NVIDIA Registers Hopper GPU Trademark – A Next Generation MCM GPU?
The folks over at Videocardz have verified a rumor we published almost a month back about NVIDIA's upcoming GPU, called Hopper. This is now no longer a rumor and strictly in leak territory, although the only thing confirmed at this point is the codename: Hopper. I will say this right at the start that its possible Hopper is not an MCM GPU. But considering the older rumor correctly predicted the trademark, it is now likely that the rest of the story is true as well. Interestingly, NVIDIA also trademarked another codename called Aerial. The trademarks surfaced over at the US Patent and Trademark Office.
NVIDIA Hopper GPU is now official, revolutionizing graphics cards by bringing the MCM philosophy to GPUs?
NVIDIA can use MCM technology to truly revolutionize the world of GPUs and bring forth a GPU that is so powerful that no conventional, monolithic die-based GPU, would be able to come within spitting distance of the thing. It is also the next step in GPU evolution (more on that below). Without any further ado, here is the official trademark filed by NVIDIA which confirms the existence of the GPU:
NVIDIA's architectures are always based on computer pioneers and this one appears to be no different. Nvidia's Hopper architecture is based on Grace Hopper, who was one of the pioneers of computer science and one of the first programmers of Harvard Mark 1, and also the inventor of the first linkers. She also popularized the idea of machine-independent programming languages, which led to the development of COBOL - an early high-level programming language still in use today. She enlisted in the Navy and helped the American War efforts during World War II.
An MCM-based design is arguably the next step in GPU evolution considering we are now being limited by the reticle size of most EUV scanners. Architectural improvements and MCM-design is the next logical frontier, and since AMD has already executed on it on the CPU front, it makes sense that GPUs would be the next step in their grand plan - which would explain why NVIDIA would want to get a headstart on it all and beat them to the punch. The leak occurred from a well-known twitter account and the tweets have since been deleted but not before the Twitterati caught it and posted about it (over at 3DCenter.org).
NVIDIA Hopper: exploring the multi-chip module die philosophy for GPUs
AMD has already proven itself to be exceptionally good at creating MCM based products. The Threadripper and Ryzen series has been absolutely disruptive to the HEDT market space. They single-handedly turned what was usually a 6-core and very expensive affair to a 16 core affordable combo using an MCM package. The power of servers and Xeons was finally in the hands of average consumers, so why can't the same philosophy work for GPUs as well? I am sure you already know that NVIDIA can use the MCM-philosophy to beat the reticle size of scanners and build truly monstrous GPUs exceeding a net surface area of 1000mm² but are there other advantages as well?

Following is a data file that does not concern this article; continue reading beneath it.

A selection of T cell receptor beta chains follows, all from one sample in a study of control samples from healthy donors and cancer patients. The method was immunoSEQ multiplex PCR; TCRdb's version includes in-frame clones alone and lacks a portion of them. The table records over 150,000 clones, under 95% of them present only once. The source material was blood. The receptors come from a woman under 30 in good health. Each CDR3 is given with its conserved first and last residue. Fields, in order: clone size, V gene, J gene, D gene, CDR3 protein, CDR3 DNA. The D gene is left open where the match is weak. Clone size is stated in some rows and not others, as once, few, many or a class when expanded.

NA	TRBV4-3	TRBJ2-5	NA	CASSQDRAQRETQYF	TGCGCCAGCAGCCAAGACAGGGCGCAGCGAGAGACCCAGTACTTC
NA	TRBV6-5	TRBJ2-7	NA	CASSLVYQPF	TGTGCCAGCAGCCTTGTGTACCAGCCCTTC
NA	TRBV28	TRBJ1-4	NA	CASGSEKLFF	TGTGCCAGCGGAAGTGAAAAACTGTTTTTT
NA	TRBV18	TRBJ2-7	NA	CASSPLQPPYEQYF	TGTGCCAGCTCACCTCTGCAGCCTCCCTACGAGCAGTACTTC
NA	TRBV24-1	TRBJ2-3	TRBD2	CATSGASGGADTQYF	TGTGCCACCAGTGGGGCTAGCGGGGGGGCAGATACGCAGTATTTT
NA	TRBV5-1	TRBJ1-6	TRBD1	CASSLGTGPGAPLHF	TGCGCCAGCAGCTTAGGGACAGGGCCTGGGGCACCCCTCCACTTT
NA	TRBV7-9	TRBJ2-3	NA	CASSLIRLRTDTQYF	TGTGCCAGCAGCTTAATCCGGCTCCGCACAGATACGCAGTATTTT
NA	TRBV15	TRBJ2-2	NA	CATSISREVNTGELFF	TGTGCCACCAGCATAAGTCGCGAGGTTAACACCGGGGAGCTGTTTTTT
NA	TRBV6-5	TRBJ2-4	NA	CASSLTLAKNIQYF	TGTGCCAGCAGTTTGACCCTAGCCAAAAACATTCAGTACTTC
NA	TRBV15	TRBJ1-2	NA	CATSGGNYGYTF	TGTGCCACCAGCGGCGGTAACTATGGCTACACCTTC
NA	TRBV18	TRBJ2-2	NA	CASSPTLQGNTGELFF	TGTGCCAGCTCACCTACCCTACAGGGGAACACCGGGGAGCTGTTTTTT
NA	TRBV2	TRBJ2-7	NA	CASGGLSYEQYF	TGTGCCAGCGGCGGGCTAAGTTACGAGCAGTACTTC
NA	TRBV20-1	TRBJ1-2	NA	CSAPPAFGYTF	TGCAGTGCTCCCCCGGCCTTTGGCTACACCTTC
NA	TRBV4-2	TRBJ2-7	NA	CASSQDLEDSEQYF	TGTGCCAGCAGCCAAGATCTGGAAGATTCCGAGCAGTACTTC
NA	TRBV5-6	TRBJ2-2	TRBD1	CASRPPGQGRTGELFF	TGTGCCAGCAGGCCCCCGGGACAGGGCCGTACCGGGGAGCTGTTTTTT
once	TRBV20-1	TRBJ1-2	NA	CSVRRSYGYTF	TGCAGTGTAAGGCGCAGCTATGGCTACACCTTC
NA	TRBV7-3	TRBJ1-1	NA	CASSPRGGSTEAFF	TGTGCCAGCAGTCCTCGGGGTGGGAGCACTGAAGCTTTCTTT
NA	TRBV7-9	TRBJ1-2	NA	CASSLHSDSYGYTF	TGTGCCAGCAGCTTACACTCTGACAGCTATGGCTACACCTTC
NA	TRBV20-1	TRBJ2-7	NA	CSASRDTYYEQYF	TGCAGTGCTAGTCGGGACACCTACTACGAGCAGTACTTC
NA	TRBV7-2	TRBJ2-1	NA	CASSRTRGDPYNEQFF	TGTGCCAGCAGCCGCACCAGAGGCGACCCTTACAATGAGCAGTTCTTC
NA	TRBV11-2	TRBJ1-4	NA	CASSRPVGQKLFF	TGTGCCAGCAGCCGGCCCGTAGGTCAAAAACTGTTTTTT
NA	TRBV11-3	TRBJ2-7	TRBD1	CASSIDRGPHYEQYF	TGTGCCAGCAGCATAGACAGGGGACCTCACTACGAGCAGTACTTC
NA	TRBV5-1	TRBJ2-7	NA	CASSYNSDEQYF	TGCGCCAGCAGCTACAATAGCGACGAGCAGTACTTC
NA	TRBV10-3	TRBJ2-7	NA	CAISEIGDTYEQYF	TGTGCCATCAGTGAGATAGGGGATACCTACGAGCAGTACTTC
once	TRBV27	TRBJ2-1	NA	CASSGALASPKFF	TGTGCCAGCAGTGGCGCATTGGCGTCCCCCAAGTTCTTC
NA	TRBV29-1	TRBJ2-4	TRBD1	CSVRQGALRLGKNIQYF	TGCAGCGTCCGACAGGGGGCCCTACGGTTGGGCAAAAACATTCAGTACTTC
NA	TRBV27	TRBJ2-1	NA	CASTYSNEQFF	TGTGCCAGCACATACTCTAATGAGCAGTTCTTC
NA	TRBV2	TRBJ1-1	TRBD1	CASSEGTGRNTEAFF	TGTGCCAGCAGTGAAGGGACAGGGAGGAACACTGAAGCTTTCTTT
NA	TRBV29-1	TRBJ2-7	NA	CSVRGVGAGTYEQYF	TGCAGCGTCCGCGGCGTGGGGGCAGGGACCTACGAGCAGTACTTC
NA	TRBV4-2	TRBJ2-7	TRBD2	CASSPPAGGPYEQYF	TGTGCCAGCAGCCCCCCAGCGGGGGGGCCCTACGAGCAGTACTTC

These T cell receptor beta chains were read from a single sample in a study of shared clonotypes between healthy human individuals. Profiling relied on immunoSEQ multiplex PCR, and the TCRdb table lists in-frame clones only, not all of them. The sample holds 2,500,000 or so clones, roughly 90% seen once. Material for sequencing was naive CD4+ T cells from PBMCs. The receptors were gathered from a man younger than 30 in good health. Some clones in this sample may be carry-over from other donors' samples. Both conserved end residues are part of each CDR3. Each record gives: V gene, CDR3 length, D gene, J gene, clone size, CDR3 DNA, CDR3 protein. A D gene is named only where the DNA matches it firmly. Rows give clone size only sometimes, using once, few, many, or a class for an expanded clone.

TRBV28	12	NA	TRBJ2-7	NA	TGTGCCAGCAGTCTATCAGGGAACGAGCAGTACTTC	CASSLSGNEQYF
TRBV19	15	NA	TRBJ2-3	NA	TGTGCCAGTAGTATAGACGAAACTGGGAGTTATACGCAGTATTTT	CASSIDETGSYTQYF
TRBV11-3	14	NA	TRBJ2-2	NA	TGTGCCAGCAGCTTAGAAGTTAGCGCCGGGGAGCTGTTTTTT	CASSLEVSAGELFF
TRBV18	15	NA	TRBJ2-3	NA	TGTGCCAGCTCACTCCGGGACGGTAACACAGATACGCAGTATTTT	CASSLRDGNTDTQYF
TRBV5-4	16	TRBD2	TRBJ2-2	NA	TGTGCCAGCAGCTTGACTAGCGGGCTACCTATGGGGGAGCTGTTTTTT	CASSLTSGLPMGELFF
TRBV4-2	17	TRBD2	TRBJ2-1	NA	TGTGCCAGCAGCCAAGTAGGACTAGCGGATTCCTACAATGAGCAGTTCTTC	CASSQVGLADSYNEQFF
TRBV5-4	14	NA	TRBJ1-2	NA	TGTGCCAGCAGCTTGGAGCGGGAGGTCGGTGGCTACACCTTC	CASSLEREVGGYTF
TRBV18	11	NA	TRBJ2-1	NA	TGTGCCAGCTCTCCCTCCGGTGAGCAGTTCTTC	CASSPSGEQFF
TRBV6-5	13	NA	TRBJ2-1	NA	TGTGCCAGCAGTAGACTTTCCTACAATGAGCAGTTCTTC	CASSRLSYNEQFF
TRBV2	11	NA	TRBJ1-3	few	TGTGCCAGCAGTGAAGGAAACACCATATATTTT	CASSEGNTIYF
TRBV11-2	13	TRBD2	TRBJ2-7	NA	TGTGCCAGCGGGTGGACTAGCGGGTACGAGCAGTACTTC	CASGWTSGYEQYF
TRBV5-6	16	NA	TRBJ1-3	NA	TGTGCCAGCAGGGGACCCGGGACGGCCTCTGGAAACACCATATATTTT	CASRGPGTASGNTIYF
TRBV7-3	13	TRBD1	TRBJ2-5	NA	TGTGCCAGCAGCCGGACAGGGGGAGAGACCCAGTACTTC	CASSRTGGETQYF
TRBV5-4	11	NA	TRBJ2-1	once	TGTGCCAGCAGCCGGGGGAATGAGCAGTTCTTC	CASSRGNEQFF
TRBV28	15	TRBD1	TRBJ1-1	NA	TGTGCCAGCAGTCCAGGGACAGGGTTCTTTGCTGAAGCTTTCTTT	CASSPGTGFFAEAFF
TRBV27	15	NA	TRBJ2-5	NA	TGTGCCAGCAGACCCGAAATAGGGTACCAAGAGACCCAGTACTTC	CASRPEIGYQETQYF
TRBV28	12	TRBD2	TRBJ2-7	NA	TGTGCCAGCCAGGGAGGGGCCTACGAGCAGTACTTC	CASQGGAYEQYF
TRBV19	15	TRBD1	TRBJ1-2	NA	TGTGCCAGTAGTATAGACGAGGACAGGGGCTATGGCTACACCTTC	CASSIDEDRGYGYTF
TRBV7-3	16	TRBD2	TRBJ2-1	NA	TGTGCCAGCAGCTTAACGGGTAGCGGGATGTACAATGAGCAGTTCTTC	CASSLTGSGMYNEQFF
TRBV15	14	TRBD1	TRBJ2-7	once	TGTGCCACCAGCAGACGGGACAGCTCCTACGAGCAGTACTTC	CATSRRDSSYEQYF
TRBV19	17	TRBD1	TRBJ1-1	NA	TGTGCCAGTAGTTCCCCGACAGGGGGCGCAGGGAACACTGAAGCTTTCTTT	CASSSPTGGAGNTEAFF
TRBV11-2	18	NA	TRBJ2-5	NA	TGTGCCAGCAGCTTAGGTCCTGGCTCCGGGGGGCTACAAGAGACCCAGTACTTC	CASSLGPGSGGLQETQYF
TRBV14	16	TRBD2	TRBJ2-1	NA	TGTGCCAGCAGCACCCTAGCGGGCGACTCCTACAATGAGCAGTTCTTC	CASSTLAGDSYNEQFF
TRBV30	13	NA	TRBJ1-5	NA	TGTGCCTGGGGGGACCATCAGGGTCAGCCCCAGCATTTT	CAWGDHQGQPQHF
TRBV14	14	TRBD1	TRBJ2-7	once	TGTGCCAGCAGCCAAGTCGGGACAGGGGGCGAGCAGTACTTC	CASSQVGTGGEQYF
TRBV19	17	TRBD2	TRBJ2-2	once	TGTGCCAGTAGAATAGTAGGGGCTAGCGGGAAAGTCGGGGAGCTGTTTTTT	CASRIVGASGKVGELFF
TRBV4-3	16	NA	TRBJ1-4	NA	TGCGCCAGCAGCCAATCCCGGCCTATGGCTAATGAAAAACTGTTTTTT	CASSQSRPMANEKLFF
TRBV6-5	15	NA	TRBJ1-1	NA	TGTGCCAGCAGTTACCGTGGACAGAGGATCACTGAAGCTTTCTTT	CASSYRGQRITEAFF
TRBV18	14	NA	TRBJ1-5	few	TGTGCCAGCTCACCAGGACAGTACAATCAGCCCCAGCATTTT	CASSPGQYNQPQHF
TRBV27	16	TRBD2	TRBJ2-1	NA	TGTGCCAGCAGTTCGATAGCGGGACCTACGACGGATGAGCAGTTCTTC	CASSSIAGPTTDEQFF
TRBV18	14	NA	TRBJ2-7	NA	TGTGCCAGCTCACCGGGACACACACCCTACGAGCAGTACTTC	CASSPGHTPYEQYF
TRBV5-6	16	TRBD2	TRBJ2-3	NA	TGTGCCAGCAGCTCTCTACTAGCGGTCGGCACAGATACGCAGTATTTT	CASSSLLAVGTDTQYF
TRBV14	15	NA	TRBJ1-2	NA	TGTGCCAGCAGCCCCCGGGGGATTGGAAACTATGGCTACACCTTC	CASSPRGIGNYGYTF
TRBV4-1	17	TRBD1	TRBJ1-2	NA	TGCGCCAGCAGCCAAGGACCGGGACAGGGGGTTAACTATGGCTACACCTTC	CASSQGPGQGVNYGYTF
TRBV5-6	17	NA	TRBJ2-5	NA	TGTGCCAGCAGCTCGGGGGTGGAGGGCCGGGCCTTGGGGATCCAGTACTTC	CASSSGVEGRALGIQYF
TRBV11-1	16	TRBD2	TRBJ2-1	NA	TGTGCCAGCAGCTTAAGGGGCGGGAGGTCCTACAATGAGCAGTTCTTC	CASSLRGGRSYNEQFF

Well, theoretically speaking, it should work better in all regards for GPUs which are parallel devices than for CPUs which are serial devices. Not only that but you are looking at massive yield gains from just shifting to an MCM based approach instead of a monolithic die. A single huge die has abysmal yields, is expensive to produce and usually has high wastage. Multiple chips totaling the same die size would offer yield increases straight of the bat. This is a great argument in favor of the NVIDIA Hopper GPU.
I took the liberty to do some rough approximations using the lovely Silicon Edge tool and was not surprised to see instant yield gains. Taking a die measuring 484mm² (eg: Vega 64) which equates to a die measuring 22mm by 22mm. Splitting this monolithic die into 4x 11mm by 11mm gives you the same net surface area (484mm²) and will also result in yield gains. How much? Let's see. According to the approximation, a 300mm wafer should be able to produce 114 monolithic dies (22x22) or 491 smaller dies (11x11). Since we need 4 smaller dies to equal 1 monolithic part, we end up with 122 484mm² MCM dies. That's a yield gain of 7.6% right there.
The yield gains are even larger for bigger chips. The upper limit of lithographic techniques (with reasonable yields) is roughly 815mm². On a single 300mm wafer, we can get about 64 of these (28.55x28.55) or 285 smaller dies (14.27x14.27). That gives us a total of 71 MCM based dies for a yield increase of roughly 11%. Now full disclosure, this is a very rough approximation and does not take into account several factors such as packaging yields, rectangular die and other shape-based optimization of the wafer etc but the basic idea holds well. Conversely, it also does not take into account increased gains by lowered wastage - a faulty 815mm² monolithic die is much more wasteful than a single 203mm² one! This means this approach has the added benefit of minimizing the impact of defective dies - which will add on to these yield numbers once you factor in unusable dies.
Long story short, NVIDIA is perfectly capable of creating an MCM based GPU and would even get some serious yield benefits out of this if it chooses to run with this for Hopper GPUs. Considering the 7nm node is now entering a mature stage with EUV, etches are going to be very clear and should be able to support a concept like this with ease but are still limited by the reticle size. Switching to an MCM based design would allow NVIDIA to build monstrous GPUs with a net die size of more than 815mm² (the sky is the limit with MCM - as AMD has proven)! So if it wants to continue on its non-linear performance increase trend that has made it so successful, it might not have any other option but to adopt this.